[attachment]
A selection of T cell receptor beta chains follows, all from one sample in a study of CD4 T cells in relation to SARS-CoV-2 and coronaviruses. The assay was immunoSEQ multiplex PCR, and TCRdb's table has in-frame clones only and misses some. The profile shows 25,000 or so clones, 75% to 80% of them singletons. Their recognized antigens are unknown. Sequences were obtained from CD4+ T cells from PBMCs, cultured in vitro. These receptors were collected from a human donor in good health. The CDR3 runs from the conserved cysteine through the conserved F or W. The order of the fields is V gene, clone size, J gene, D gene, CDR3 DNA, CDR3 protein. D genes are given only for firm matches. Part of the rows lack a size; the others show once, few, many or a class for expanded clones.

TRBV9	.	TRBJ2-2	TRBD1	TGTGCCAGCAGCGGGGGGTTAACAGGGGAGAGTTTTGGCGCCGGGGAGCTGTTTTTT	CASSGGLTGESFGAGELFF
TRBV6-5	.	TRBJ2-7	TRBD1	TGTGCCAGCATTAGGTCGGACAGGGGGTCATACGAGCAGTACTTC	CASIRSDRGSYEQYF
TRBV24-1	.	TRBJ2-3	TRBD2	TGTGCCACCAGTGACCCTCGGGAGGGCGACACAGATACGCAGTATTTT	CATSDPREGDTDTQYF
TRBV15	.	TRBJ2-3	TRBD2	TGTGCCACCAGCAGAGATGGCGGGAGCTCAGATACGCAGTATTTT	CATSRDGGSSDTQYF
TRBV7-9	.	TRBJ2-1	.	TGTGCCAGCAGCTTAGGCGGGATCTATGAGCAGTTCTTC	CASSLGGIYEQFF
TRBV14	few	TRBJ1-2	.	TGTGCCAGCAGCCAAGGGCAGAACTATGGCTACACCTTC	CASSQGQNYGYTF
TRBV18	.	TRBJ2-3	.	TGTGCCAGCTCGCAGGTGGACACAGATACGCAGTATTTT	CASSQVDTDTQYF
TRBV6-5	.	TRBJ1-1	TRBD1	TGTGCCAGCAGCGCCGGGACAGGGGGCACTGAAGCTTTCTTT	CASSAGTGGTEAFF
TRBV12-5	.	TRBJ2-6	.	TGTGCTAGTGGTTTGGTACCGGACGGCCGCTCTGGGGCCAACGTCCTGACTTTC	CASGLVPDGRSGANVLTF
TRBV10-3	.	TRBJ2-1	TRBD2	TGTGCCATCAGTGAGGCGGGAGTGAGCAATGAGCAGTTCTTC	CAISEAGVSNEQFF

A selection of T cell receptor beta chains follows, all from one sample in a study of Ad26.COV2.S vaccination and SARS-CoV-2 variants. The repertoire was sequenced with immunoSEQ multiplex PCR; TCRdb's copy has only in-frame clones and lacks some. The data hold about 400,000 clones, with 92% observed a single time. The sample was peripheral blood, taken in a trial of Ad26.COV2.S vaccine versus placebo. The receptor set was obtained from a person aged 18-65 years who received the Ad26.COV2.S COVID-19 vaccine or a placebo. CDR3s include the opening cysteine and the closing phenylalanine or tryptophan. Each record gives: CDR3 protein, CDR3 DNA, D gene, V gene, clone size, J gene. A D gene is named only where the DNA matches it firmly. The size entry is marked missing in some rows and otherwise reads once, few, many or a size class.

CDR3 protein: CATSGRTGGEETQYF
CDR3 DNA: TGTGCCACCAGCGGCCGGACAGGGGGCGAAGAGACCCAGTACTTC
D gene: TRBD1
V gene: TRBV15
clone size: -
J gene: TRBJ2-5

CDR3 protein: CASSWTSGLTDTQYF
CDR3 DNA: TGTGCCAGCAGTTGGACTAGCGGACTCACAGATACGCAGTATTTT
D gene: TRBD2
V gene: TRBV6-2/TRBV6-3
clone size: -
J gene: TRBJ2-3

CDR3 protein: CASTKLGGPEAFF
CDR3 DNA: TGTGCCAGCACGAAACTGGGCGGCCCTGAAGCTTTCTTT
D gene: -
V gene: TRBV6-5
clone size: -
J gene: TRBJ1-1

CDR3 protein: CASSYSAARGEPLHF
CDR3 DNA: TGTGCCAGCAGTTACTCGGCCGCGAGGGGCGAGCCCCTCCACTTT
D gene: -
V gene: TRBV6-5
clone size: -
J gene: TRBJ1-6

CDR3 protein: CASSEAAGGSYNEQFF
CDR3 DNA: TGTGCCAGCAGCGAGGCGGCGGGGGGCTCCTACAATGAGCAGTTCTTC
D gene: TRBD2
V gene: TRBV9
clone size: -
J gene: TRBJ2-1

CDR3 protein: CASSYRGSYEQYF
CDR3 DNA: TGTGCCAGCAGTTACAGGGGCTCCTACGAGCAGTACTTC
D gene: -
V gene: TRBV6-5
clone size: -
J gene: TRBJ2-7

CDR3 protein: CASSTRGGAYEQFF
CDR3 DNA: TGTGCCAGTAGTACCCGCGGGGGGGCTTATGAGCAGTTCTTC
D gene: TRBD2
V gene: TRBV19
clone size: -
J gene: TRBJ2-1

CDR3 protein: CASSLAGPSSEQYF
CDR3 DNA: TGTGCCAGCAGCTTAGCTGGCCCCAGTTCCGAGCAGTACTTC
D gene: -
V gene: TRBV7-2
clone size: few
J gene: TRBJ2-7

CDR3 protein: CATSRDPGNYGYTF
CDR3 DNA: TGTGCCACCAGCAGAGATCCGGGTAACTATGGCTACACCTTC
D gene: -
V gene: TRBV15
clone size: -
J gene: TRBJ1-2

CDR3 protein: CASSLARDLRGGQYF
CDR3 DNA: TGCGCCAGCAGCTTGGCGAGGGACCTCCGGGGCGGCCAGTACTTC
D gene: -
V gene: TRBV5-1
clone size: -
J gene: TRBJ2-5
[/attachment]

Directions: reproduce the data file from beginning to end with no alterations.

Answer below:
A selection of T cell receptor beta chains follows, all from one sample in a study of CD4 T cells in relation to SARS-CoV-2 and coronaviruses. The assay was immunoSEQ multiplex PCR, and TCRdb's table has in-frame clones only and misses some. The profile shows 25,000 or so clones, 75% to 80% of them singletons. Their recognized antigens are unknown. Sequences were obtained from CD4+ T cells from PBMCs, cultured in vitro. These receptors were collected from a human donor in good health. The CDR3 runs from the conserved cysteine through the conserved F or W. The order of the fields is V gene, clone size, J gene, D gene, CDR3 DNA, CDR3 protein. D genes are given only for firm matches. Part of the rows lack a size; the others show once, few, many or a class for expanded clones.

TRBV9	.	TRBJ2-2	TRBD1	TGTGCCAGCAGCGGGGGGTTAACAGGGGAGAGTTTTGGCGCCGGGGAGCTGTTTTTT	CASSGGLTGESFGAGELFF
TRBV6-5	.	TRBJ2-7	TRBD1	TGTGCCAGCATTAGGTCGGACAGGGGGTCATACGAGCAGTACTTC	CASIRSDRGSYEQYF
TRBV24-1	.	TRBJ2-3	TRBD2	TGTGCCACCAGTGACCCTCGGGAGGGCGACACAGATACGCAGTATTTT	CATSDPREGDTDTQYF
TRBV15	.	TRBJ2-3	TRBD2	TGTGCCACCAGCAGAGATGGCGGGAGCTCAGATACGCAGTATTTT	CATSRDGGSSDTQYF
TRBV7-9	.	TRBJ2-1	.	TGTGCCAGCAGCTTAGGCGGGATCTATGAGCAGTTCTTC	CASSLGGIYEQFF
TRBV14	few	TRBJ1-2	.	TGTGCCAGCAGCCAAGGGCAGAACTATGGCTACACCTTC	CASSQGQNYGYTF
TRBV18	.	TRBJ2-3	.	TGTGCCAGCTCGCAGGTGGACACAGATACGCAGTATTTT	CASSQVDTDTQYF
TRBV6-5	.	TRBJ1-1	TRBD1	TGTGCCAGCAGCGCCGGGACAGGGGGCACTGAAGCTTTCTTT	CASSAGTGGTEAFF
TRBV12-5	.	TRBJ2-6	.	TGTGCTAGTGGTTTGGTACCGGACGGCCGCTCTGGGGCCAACGTCCTGACTTTC	CASGLVPDGRSGANVLTF
TRBV10-3	.	TRBJ2-1	TRBD2	TGTGCCATCAGTGAGGCGGGAGTGAGCAATGAGCAGTTCTTC	CAISEAGVSNEQFF

A selection of T cell receptor beta chains follows, all from one sample in a study of Ad26.COV2.S vaccination and SARS-CoV-2 variants. The repertoire was sequenced with immunoSEQ multiplex PCR; TCRdb's copy has only in-frame clones and lacks some. The data hold about 400,000 clones, with 92% observed a single time. The sample was peripheral blood, taken in a trial of Ad26.COV2.S vaccine versus placebo. The receptor set was obtained from a person aged 18-65 years who received the Ad26.COV2.S COVID-19 vaccine or a placebo. CDR3s include the opening cysteine and the closing phenylalanine or tryptophan. Each record gives: CDR3 protein, CDR3 DNA, D gene, V gene, clone size, J gene. A D gene is named only where the DNA matches it firmly. The size entry is marked missing in some rows and otherwise reads once, few, many or a size class.

CDR3 protein: CATSGRTGGEETQYF
CDR3 DNA: TGTGCCACCAGCGGCCGGACAGGGGGCGAAGAGACCCAGTACTTC
D gene: TRBD1
V gene: TRBV15
clone size: -
J gene: TRBJ2-5

CDR3 protein: CASSWTSGLTDTQYF
CDR3 DNA: TGTGCCAGCAGTTGGACTAGCGGACTCACAGATACGCAGTATTTT
D gene: TRBD2
V gene: TRBV6-2/TRBV6-3
clone size: -
J gene: TRBJ2-3

CDR3 protein: CASTKLGGPEAFF
CDR3 DNA: TGTGCCAGCACGAAACTGGGCGGCCCTGAAGCTTTCTTT
D gene: -
V gene: TRBV6-5
clone size: -
J gene: TRBJ1-1

CDR3 protein: CASSYSAARGEPLHF
CDR3 DNA: TGTGCCAGCAGTTACTCGGCCGCGAGGGGCGAGCCCCTCCACTTT
D gene: -
V gene: TRBV6-5
clone size: -
J gene: TRBJ1-6

CDR3 protein: CASSEAAGGSYNEQFF
CDR3 DNA: TGTGCCAGCAGCGAGGCGGCGGGGGGCTCCTACAATGAGCAGTTCTTC
D gene: TRBD2
V gene: TRBV9
clone size: -
J gene: TRBJ2-1

CDR3 protein: CASSYRGSYEQYF
CDR3 DNA: TGTGCCAGCAGTTACAGGGGCTCCTACGAGCAGTACTTC
D gene: -
V gene: TRBV6-5
clone size: -
J gene: TRBJ2-7

CDR3 protein: CASSTRGGAYEQFF
CDR3 DNA: TGTGCCAGTAGTACCCGCGGGGGGGCTTATGAGCAGTTCTTC
D gene: TRBD2
V gene: TRBV19
clone size: -
J gene: TRBJ2-1

CDR3 protein: CASSLAGPSSEQYF
CDR3 DNA: TGTGCCAGCAGCTTAGCTGGCCCCAGTTCCGAGCAGTACTTC
D gene: -
V gene: TRBV7-2
clone size: few
J gene: TRBJ2-7

CDR3 protein: CATSRDPGNYGYTF
CDR3 DNA: TGTGCCACCAGCAGAGATCCGGGTAACTATGGCTACACCTTC
D gene: -
V gene: TRBV15
clone size: -
J gene: TRBJ1-2

CDR3 protein: CASSLARDLRGGQYF
CDR3 DNA: TGCGCCAGCAGCTTGGCGAGGGACCTCCGGGGCGGCCAGTACTTC
D gene: -
V gene: TRBV5-1
clone size: -
J gene: TRBJ2-5